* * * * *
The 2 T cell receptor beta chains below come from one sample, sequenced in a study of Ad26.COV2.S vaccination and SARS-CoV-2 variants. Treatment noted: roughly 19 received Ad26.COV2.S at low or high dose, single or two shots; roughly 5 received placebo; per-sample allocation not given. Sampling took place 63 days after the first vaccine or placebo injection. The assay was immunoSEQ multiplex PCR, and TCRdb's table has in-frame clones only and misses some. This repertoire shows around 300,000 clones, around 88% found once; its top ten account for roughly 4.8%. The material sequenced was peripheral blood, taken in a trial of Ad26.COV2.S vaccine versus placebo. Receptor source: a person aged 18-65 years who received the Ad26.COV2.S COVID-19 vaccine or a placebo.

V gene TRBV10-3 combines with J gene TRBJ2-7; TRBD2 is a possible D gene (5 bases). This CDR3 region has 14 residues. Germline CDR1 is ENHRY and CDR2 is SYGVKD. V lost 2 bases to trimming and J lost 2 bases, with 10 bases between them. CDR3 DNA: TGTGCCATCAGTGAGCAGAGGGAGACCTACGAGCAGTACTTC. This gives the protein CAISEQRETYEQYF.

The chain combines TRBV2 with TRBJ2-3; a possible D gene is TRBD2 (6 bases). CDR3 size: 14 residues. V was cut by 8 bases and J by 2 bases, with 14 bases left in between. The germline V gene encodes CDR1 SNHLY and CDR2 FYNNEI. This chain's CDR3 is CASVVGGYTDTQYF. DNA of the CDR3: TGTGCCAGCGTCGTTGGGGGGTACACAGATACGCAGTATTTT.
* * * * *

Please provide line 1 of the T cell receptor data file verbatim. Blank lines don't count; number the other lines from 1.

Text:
The 2 T cell receptor beta chains below come from one sample, sequenced in a study of Ad26.COV2.S vaccination and SARS-CoV-2 variants. Treatment noted: roughly 19 received Ad26.COV2.S at low or high dose, single or two shots; roughly 5 received placebo; per-sample allocation not given. Sampling took place 63 days after the first vaccine or placebo injection. The assay was immunoSEQ multiplex PCR, and TCRdb's table has in-frame clones only and misses some. This repertoire shows around 300,000 clones, around 88% found once; its top ten account for roughly 4.8%. The material sequenced was peripheral blood, taken in a trial of Ad26.COV2.S vaccine versus placebo. Receptor source: a person aged 18-65 years who received the Ad26.COV2.S COVID-19 vaccine or a placebo.